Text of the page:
Panasonic GH5 or Sony a7S II?
This is probably the most important comparison of this review.
Here’s what the a7S II adds:
- Low light performance. The king.
- The full-frame look.
- Slightly more dynamic range.
- Frame markers for 1.85:1 and 2.35:1
Here’s where the a7S II screws up:
- Native ISO of 1600 in S-Log3
- Poor exposure tools, the Gamut Assist Feature is crap and inaccurate
- Heavy compression reduces potential of the camera to a great degree
- Poor battery life
Here’s what the GH5 adds:
- Better grip and handling
- Tougher weather-sealed body
- Better EVF experience
- Varicam LUTs (accurate!) for V-Log
- Better HFR mode, with 180 fps in 1080p and 60 fps in 4K
- Both C4K (4096) and UHD
- Future 400 Mbps Intraframe codec!
- Full HDMI Type-A connector
- Dual SD Cards
- Better Internal image stabilization
- A minimum ISO of 400 for log
- Better rolling shutter
- Much better battery life
- Continuous recording without overheating
- LCD can swivel and tilt
- Easier menu!
- Waveform and vectorscope internally
What kind of productions can the Panasonic GH5 be used for?
Here are my suggestions for video, based on my personal knowledge, history and usage of this camera:
|Type of production||Recommended?||Alternative*||Better option?^|
|Feature films||Yes||a7S II||Arri Alexa, Red Dragon|
|Short films||Yes||a7S II||Arri Alexa, Red Dragon|
|Corporate Videos||Yes||a7S II||FS7 Mark II, C300 Mark II, Amira|
|Documentaries||Yes||None!||FS7 Mark II, C300 Mark II, Amira|
|Wedding videos||Yes||Canon 5D Mark IV, a7S II||FS7, C300 Mark II|
|Music Videos||Yes||a7S II||Arri Alexa, Red Dragon|
|Commercials||No||FS7, C300 Mark II||Arri Alexa, Red Dragon|
|Wildlife||Yes (Day)||a7S II (Night!)||FS7, C300 Mark II, Amira|
|ENG/EFP/Run n’ gun||Yes||None!||FS7, C300 Mark II, Amira|
|Live Events||Yes||None!||Broadcast Cameras|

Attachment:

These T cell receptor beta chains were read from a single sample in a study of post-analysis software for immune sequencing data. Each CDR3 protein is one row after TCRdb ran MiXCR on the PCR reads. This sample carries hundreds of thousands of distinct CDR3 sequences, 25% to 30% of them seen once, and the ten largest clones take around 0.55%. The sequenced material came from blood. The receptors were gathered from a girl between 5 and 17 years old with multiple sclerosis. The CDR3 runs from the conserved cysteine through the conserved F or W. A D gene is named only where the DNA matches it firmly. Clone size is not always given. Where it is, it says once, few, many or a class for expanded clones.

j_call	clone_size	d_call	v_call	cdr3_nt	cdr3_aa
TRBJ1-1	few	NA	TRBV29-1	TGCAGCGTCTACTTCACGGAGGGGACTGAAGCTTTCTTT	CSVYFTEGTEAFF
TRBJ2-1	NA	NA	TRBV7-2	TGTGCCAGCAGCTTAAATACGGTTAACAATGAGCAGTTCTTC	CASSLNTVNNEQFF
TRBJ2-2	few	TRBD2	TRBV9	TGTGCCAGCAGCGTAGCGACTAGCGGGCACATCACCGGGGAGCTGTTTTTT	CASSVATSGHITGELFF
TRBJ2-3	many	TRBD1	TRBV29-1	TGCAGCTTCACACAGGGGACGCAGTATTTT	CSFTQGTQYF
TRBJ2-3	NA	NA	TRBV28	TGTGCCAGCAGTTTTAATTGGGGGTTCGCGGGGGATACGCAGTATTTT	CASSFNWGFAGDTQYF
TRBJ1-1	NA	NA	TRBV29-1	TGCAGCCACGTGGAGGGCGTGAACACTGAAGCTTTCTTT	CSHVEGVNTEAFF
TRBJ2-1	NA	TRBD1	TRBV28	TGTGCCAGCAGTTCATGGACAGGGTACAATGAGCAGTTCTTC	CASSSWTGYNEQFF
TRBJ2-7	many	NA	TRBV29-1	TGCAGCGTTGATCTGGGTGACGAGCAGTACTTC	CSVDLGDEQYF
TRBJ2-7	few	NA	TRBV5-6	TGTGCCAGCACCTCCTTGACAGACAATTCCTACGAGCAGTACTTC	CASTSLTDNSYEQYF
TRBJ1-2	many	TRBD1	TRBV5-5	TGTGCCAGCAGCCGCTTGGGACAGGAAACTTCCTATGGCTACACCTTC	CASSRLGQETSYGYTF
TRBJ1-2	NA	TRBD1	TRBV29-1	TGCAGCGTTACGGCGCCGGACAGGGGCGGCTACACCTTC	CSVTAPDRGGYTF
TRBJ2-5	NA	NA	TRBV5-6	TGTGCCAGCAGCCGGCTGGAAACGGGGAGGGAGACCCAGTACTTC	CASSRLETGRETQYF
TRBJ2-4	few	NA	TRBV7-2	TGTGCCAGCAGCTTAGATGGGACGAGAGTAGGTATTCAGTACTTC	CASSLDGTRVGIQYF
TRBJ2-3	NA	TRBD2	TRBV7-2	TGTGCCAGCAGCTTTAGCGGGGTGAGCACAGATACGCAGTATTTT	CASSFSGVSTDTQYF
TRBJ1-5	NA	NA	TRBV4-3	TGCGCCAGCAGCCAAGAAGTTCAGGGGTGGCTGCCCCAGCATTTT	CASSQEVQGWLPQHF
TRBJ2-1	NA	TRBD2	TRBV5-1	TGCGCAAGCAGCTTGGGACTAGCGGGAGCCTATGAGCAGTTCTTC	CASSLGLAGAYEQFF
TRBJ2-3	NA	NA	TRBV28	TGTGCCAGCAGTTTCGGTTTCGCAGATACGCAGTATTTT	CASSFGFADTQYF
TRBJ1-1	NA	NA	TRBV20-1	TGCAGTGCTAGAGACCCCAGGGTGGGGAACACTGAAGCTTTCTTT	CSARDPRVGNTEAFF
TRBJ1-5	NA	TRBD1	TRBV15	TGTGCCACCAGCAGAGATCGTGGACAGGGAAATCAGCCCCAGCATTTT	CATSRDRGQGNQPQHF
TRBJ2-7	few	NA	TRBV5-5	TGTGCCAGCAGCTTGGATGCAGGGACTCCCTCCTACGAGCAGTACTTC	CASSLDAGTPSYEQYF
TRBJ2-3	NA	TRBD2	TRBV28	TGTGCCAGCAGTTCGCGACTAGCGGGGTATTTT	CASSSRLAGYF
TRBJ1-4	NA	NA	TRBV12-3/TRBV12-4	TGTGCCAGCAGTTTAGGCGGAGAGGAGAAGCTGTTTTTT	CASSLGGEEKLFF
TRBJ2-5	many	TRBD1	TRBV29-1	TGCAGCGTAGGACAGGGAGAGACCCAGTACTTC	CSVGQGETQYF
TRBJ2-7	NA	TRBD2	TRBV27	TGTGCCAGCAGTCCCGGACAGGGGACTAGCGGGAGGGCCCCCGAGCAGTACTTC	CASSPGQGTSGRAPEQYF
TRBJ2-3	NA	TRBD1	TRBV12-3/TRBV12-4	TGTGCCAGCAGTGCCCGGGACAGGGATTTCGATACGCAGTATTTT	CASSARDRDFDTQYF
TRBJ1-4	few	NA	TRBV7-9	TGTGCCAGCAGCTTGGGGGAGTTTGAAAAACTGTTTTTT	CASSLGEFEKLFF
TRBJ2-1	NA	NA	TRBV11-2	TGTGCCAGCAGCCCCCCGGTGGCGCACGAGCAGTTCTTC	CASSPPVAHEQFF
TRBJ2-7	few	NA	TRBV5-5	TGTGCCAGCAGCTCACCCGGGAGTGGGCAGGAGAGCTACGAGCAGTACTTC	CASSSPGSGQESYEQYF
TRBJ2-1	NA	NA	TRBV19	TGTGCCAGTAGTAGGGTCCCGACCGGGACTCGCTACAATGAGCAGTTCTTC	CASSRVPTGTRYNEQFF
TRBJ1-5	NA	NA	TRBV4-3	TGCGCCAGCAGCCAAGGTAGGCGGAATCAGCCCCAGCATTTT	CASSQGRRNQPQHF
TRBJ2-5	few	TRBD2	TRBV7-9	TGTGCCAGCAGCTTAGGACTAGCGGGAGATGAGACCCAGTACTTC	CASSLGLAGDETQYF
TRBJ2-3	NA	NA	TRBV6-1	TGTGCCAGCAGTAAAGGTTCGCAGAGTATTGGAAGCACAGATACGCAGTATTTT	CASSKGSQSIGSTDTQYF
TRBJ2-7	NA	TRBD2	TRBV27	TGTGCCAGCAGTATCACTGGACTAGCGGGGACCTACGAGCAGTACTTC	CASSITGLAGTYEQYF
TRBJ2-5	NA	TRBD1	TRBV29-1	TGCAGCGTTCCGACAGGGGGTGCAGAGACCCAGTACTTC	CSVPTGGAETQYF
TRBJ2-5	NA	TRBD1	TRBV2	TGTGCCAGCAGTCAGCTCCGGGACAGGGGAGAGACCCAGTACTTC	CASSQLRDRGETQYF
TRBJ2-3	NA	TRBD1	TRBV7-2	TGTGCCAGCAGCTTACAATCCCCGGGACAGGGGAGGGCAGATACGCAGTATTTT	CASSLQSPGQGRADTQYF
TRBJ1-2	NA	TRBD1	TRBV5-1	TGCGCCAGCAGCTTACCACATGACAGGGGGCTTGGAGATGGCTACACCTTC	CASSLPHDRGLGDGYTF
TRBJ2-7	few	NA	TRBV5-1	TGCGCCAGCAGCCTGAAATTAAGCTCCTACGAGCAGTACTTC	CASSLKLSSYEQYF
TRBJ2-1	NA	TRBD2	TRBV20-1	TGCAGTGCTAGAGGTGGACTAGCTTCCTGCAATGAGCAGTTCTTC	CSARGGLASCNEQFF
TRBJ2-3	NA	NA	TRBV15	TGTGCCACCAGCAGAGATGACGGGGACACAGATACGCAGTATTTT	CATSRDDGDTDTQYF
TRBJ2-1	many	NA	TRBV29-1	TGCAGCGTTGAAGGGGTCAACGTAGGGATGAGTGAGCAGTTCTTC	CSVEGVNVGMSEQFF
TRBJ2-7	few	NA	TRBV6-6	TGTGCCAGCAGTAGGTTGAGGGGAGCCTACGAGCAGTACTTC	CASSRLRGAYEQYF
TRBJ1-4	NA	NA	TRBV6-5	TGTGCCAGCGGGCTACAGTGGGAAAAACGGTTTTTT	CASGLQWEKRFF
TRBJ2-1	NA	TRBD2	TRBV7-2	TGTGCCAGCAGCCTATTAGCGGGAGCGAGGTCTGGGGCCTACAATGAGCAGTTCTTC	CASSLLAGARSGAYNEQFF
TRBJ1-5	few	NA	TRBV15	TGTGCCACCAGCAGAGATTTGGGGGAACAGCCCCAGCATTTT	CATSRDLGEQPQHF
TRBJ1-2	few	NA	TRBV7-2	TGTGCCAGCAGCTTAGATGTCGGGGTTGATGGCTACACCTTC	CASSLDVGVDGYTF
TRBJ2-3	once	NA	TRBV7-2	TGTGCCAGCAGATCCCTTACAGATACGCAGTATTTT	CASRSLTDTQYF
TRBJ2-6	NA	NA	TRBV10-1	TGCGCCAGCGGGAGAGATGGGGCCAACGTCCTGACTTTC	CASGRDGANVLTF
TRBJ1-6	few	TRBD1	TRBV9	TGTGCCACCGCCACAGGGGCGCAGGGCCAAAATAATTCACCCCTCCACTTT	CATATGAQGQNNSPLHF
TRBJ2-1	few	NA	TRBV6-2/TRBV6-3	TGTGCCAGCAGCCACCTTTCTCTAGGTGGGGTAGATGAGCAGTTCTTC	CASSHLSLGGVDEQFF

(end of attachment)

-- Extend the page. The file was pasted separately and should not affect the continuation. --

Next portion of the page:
- *At a similar price point
- ^Price no bar
The bottom line
There is no other camera in this price range that gives you the video tools you need in such a great package. It’s really a joy to shoot, with excellent color and image quality.
Let’s answer our questions:
- Is the GH5 a good upgrade for those coming from another platform? Yes, as long as you can utilize these new features, are willing to learn to get better image quality, and get paid for it.
- If you currently own the GH4, should you upgrade to the GH5? Yes, as long as the price difference will put food and an extra bottle of your favorite beverage on your table. I hate to break it to you, if you couldn’t do much with the GH4, you’ll most likely get the same results with the GH5.
- GH5 or a7S II? GH5! Except for extremely low light work, like wildlife, the GH5 wins in just about every other category. Mind you, if you want the full frame look, and know what that means, then your choice is cut and dried.
All said and done, the GH5 (B&H, Amazon) is a winner. My only wish is Panasonic gives us the 400 Mbps firmware update and makes sure it is great quality, no compromises. Give us the best this camera has got. And please improve your service!
What do you think? Please let me know in the comments below.